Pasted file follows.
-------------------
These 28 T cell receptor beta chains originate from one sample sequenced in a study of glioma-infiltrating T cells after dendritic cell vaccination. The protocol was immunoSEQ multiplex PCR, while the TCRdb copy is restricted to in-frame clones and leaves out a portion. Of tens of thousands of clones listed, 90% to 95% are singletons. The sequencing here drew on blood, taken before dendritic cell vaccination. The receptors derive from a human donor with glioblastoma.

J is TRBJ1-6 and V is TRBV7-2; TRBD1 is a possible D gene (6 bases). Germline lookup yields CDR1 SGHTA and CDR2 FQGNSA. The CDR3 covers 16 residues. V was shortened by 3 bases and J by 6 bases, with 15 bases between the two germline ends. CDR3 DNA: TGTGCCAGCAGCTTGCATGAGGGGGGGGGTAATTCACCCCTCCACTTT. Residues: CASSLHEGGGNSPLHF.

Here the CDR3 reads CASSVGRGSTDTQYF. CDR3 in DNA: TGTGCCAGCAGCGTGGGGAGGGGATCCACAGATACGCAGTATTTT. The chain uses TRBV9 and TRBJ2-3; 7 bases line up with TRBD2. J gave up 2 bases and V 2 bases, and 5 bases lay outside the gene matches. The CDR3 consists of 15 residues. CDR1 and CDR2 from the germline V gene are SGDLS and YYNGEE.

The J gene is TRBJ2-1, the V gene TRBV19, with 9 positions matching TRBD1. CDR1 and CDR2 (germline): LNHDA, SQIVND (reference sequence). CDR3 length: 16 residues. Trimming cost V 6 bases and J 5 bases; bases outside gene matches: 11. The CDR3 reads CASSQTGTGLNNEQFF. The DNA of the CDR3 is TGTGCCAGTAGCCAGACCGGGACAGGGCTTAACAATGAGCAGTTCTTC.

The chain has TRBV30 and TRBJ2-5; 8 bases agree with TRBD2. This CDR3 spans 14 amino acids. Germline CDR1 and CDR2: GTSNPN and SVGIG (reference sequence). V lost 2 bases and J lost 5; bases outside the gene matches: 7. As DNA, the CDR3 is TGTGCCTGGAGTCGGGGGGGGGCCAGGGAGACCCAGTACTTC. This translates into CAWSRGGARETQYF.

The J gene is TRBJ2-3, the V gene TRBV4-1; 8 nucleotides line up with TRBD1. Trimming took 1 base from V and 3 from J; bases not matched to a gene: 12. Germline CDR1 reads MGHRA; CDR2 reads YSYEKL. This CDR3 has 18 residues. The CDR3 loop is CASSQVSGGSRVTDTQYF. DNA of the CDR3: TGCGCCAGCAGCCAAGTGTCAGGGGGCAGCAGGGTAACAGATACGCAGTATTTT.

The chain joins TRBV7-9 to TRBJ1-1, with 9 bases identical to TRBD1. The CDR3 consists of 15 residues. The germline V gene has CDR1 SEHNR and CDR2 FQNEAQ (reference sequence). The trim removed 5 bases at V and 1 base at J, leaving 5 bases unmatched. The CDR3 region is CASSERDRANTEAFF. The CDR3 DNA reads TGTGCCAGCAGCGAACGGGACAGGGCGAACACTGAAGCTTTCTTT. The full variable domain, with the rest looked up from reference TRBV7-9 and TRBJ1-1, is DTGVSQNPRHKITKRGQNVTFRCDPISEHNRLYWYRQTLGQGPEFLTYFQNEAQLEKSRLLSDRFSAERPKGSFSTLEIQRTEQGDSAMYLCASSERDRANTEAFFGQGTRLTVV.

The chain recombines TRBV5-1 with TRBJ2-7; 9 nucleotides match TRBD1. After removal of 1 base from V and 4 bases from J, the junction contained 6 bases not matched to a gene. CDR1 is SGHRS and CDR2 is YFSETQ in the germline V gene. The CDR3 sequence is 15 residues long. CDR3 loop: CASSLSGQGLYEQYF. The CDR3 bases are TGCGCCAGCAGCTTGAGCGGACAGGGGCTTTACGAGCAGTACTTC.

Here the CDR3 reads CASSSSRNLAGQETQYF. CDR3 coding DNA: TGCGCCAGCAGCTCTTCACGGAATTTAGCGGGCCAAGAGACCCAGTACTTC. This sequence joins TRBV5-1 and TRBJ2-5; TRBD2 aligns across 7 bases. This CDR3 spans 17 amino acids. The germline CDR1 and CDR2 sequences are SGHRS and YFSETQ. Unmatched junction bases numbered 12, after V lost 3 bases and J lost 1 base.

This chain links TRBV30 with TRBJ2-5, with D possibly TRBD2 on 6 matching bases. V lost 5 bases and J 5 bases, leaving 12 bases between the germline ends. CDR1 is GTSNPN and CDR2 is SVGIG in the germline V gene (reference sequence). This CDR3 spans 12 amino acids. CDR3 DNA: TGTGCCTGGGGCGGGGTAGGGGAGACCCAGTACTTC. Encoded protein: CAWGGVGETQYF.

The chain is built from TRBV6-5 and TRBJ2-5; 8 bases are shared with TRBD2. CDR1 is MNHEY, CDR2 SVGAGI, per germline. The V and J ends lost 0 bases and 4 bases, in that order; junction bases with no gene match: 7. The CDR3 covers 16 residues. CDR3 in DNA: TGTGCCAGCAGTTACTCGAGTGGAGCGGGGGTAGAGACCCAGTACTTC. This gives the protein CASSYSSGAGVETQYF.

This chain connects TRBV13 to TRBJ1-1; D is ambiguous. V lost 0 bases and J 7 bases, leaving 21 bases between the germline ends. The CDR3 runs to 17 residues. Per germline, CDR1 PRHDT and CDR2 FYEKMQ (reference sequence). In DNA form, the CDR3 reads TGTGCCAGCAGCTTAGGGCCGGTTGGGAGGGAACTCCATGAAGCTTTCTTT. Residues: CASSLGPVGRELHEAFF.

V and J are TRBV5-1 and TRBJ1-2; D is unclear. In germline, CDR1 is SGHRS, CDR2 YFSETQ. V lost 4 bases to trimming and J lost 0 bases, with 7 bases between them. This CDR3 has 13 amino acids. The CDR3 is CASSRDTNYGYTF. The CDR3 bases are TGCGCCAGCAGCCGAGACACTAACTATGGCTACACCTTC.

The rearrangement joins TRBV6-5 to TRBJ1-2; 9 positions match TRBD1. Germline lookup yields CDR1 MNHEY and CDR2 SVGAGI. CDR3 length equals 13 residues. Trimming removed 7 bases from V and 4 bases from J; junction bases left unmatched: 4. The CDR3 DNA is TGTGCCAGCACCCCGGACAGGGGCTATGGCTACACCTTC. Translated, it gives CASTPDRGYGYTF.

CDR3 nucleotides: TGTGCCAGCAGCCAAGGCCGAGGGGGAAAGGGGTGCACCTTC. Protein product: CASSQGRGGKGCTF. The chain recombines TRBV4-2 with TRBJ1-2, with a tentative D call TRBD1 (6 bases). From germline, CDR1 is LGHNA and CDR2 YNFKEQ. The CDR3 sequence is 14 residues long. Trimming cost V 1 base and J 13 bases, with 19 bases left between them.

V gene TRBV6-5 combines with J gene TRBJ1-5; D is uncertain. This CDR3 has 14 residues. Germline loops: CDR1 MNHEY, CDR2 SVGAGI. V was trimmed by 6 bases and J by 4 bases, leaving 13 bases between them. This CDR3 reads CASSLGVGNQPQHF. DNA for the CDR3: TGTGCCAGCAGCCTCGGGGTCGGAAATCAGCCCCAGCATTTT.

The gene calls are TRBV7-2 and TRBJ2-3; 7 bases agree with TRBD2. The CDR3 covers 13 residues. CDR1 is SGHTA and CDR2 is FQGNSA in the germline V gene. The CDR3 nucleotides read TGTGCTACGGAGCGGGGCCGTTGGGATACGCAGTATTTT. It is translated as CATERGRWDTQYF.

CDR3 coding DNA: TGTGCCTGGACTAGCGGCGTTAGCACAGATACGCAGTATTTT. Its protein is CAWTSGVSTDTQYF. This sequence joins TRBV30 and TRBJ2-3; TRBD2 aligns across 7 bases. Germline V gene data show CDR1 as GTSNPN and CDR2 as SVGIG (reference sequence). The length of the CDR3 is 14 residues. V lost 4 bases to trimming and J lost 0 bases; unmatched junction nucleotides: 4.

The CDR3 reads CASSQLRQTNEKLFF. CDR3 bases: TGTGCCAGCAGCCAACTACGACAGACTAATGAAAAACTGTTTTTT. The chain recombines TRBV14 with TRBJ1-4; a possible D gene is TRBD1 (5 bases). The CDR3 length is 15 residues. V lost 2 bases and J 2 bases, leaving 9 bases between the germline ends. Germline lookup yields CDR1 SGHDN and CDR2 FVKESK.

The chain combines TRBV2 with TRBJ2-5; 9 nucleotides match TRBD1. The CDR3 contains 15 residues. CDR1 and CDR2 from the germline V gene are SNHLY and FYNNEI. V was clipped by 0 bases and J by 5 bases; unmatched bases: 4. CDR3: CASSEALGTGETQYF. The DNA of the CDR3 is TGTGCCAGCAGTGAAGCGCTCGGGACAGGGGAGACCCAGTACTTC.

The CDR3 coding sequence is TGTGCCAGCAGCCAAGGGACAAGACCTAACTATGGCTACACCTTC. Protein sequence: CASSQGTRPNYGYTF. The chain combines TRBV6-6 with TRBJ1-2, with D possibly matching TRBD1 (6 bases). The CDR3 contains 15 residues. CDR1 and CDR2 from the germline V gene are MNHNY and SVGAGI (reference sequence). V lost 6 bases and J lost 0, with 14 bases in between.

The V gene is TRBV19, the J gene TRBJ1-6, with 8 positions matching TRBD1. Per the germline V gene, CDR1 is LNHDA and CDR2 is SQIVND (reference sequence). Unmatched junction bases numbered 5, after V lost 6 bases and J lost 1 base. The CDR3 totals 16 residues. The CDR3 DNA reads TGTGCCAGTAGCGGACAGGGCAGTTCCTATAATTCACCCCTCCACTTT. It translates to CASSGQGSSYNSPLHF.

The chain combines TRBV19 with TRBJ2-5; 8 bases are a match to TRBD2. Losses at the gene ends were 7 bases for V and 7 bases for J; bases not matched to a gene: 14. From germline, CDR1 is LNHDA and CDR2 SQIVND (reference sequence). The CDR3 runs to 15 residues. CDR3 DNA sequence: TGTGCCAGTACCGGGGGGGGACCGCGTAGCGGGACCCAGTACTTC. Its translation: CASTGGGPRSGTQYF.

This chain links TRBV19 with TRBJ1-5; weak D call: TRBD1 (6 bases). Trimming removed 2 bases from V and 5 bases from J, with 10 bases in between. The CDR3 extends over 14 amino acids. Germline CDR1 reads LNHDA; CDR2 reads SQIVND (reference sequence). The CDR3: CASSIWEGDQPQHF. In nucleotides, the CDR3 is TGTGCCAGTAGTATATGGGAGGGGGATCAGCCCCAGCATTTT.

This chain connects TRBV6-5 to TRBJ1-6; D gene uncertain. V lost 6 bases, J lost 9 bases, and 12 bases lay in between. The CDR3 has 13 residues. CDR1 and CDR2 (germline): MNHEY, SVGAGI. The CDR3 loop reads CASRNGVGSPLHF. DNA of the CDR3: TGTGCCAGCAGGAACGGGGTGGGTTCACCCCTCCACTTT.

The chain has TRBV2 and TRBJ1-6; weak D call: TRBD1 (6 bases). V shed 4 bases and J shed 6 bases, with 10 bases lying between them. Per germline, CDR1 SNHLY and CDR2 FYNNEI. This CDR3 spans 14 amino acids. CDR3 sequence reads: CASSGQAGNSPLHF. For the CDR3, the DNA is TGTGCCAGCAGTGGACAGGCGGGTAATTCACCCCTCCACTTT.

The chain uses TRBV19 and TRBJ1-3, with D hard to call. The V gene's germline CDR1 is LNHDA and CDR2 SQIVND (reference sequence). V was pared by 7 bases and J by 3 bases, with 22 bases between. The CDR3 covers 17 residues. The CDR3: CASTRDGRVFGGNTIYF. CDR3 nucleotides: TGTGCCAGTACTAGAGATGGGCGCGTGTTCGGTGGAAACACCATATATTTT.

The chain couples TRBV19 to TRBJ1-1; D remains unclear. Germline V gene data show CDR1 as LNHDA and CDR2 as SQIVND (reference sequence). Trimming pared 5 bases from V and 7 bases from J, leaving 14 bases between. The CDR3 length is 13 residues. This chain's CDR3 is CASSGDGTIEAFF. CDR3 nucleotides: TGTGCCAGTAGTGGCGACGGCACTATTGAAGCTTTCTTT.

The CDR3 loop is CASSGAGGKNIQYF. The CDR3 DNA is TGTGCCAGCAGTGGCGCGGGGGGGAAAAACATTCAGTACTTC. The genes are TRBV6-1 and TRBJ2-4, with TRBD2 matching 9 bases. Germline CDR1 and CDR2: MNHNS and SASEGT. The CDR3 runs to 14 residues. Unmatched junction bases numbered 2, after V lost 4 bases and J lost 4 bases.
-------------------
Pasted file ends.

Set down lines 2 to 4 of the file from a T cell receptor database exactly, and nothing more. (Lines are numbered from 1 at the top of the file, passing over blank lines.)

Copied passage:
J is TRBJ1-6 and V is TRBV7-2; TRBD1 is a possible D gene (6 bases). Germline lookup yields CDR1 SGHTA and CDR2 FQGNSA. The CDR3 covers 16 residues. V was shortened by 3 bases and J by 6 bases, with 15 bases between the two germline ends. CDR3 DNA: TGTGCCAGCAGCTTGCATGAGGGGGGGGGTAATTCACCCCTCCACTTT. Residues: CASSLHEGGGNSPLHF.

Here the CDR3 reads CASSVGRGSTDTQYF. CDR3 in DNA: TGTGCCAGCAGCGTGGGGAGGGGATCCACAGATACGCAGTATTTT. The chain uses TRBV9 and TRBJ2-3; 7 bases line up with TRBD2. J gave up 2 bases and V 2 bases, and 5 bases lay outside the gene matches. The CDR3 consists of 15 residues. CDR1 and CDR2 from the germline V gene are SGDLS and YYNGEE.

The J gene is TRBJ2-1, the V gene TRBV19, with 9 positions matching TRBD1. CDR1 and CDR2 (germline): LNHDA, SQIVND (reference sequence). CDR3 length: 16 residues. Trimming cost V 6 bases and J 5 bases; bases outside gene matches: 11. The CDR3 reads CASSQTGTGLNNEQFF. The DNA of the CDR3 is TGTGCCAGTAGCCAGACCGGGACAGGGCTTAACAATGAGCAGTTCTTC.